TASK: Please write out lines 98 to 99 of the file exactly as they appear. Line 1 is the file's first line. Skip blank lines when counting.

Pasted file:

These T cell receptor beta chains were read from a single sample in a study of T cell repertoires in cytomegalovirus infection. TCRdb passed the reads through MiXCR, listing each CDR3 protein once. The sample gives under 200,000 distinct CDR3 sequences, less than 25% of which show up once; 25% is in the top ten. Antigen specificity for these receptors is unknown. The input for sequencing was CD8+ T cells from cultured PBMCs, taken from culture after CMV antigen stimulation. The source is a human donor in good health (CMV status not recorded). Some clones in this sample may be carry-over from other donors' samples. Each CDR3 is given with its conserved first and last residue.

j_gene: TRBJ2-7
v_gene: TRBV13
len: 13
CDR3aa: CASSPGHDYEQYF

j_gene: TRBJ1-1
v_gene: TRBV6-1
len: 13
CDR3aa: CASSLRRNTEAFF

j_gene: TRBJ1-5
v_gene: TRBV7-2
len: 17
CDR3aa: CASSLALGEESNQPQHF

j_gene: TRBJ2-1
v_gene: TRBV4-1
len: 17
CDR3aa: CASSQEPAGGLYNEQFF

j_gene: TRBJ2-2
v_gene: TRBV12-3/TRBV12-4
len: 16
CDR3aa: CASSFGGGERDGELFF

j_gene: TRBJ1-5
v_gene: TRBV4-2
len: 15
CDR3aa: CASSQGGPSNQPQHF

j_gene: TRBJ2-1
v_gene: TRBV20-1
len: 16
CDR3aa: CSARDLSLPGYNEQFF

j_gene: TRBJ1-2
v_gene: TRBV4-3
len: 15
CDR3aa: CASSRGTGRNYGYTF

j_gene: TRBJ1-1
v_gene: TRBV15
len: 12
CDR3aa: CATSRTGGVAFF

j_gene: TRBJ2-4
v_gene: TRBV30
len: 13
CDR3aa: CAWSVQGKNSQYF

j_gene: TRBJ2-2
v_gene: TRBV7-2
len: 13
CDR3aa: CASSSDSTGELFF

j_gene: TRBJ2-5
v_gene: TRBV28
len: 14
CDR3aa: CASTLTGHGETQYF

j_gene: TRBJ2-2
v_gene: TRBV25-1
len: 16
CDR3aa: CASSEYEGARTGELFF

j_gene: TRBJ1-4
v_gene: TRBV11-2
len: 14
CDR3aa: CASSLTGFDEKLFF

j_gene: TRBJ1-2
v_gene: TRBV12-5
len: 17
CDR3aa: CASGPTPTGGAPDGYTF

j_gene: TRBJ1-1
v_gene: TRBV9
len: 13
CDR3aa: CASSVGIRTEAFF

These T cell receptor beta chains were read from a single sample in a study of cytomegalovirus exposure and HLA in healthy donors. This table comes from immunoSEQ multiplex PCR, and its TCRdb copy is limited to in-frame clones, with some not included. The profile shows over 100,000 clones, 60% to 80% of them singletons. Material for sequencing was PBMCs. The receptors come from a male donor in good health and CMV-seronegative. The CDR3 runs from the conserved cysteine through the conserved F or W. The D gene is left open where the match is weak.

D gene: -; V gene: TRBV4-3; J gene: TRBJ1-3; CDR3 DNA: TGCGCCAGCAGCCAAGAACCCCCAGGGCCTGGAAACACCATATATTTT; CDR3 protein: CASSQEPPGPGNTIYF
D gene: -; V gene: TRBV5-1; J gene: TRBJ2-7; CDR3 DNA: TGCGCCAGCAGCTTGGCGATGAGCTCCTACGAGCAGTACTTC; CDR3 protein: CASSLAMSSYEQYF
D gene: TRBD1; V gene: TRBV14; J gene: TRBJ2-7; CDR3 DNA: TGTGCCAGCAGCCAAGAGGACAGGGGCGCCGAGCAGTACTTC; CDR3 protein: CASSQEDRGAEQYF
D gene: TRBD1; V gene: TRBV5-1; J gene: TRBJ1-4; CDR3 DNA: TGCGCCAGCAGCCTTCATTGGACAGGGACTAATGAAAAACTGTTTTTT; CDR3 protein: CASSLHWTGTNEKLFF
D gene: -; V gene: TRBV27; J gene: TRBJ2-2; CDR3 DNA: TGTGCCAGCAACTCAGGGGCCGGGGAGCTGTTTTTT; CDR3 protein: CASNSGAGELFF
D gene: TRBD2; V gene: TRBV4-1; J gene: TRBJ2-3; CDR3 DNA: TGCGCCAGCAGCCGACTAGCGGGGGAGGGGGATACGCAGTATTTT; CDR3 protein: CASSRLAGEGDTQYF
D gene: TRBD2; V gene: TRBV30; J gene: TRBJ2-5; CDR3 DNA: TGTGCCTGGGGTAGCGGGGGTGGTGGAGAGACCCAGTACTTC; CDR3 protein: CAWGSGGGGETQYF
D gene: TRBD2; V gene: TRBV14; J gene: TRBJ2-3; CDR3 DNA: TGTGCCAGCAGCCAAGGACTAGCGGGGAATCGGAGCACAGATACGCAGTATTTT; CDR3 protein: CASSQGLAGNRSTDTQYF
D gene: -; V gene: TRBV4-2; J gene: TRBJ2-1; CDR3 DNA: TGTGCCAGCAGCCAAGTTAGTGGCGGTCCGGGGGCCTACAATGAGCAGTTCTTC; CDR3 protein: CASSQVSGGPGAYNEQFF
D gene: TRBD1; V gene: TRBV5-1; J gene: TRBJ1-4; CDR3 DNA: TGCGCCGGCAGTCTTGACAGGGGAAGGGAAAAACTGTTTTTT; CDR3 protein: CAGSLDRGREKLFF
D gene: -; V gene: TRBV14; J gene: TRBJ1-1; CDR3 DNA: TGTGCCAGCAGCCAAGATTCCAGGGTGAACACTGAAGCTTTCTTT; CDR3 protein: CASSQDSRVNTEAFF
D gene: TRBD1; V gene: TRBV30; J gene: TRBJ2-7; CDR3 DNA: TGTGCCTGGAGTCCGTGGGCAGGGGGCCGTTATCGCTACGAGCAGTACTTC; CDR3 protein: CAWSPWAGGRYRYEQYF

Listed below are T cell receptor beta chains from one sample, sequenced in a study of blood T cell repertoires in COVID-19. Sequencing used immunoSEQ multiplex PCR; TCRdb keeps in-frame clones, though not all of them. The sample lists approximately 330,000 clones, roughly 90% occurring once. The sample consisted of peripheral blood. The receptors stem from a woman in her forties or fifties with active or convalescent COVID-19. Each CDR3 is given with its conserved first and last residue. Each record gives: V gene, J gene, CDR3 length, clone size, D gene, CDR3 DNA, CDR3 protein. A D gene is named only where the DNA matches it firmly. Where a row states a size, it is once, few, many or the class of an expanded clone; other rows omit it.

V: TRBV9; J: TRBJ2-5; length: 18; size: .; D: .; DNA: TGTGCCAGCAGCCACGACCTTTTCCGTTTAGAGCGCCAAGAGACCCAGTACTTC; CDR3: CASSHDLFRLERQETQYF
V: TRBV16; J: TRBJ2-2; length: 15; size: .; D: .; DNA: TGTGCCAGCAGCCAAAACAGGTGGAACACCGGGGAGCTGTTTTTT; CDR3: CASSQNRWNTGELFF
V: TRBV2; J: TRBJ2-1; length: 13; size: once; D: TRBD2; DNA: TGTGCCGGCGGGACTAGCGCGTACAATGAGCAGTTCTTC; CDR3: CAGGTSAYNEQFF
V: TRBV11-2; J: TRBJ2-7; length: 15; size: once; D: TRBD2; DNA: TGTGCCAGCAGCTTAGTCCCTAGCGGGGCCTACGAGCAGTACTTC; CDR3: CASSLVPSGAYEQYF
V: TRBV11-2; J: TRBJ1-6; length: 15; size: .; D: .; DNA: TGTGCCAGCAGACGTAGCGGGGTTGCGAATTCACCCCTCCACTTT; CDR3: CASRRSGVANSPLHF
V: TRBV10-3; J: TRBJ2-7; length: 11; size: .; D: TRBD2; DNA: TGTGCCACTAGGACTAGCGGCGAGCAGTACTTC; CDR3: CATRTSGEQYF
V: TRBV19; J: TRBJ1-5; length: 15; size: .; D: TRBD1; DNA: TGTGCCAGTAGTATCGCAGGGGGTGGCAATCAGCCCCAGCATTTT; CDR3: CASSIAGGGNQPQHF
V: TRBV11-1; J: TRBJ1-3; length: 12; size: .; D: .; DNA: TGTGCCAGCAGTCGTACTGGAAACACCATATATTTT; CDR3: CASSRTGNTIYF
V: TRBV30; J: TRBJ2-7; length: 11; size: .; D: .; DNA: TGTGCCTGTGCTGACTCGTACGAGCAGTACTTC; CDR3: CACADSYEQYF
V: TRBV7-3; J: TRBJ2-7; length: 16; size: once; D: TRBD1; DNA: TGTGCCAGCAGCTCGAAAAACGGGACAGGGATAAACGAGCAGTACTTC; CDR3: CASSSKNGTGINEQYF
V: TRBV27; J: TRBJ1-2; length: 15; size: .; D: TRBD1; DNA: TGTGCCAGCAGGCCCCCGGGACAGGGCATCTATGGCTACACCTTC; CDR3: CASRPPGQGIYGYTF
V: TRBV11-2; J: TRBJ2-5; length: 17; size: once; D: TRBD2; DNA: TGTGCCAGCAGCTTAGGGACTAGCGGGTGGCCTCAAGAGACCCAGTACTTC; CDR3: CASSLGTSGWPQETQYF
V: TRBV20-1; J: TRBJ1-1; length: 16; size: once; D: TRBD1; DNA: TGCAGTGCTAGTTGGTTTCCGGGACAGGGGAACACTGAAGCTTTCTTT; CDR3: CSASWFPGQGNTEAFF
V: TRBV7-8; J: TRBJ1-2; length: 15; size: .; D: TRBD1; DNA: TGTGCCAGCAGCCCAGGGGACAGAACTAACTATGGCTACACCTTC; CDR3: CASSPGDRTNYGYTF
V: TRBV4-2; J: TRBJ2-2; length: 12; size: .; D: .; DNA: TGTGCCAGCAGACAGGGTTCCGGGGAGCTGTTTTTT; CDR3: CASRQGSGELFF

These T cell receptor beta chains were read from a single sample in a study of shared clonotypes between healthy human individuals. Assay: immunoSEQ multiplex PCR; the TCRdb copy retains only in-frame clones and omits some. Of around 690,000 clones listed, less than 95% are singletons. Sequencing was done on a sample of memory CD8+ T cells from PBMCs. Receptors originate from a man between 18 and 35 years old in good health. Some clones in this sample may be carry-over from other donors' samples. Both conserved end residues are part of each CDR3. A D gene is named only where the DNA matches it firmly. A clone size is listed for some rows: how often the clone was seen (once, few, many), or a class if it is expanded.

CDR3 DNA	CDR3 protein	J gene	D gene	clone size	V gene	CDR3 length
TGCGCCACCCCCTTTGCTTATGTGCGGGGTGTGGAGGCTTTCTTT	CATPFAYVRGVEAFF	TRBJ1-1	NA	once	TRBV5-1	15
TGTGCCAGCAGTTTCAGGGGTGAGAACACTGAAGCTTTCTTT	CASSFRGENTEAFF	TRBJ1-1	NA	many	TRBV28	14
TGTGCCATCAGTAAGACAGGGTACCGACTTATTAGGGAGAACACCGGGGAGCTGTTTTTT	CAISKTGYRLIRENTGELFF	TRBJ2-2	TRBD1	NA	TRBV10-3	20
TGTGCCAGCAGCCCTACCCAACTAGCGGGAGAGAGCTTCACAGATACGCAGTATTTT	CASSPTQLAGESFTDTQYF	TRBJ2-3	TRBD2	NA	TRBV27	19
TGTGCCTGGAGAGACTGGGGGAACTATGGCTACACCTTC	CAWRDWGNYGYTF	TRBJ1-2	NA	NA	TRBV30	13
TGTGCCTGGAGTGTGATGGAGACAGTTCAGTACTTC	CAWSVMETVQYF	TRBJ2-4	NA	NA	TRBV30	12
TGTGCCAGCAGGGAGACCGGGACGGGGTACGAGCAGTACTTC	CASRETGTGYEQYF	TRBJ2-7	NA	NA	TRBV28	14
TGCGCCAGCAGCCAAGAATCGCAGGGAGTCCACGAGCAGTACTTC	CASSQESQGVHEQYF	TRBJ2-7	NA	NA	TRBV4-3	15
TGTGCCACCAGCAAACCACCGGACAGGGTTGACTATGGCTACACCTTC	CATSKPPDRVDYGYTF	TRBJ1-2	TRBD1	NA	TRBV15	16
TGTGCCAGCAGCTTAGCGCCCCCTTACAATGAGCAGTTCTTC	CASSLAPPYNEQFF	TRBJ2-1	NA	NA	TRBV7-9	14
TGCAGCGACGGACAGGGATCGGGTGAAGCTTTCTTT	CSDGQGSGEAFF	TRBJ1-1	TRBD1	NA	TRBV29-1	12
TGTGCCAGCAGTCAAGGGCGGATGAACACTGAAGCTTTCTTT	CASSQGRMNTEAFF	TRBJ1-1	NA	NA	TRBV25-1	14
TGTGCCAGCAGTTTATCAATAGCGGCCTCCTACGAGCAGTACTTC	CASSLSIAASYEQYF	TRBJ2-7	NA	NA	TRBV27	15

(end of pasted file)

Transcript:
TGTGCCAGCAGTTTCAGGGGTGAGAACACTGAAGCTTTCTTT	CASSFRGENTEAFF	TRBJ1-1	NA	many	TRBV28	14
TGTGCCATCAGTAAGACAGGGTACCGACTTATTAGGGAGAACACCGGGGAGCTGTTTTTT	CAISKTGYRLIRENTGELFF	TRBJ2-2	TRBD1	NA	TRBV10-3	20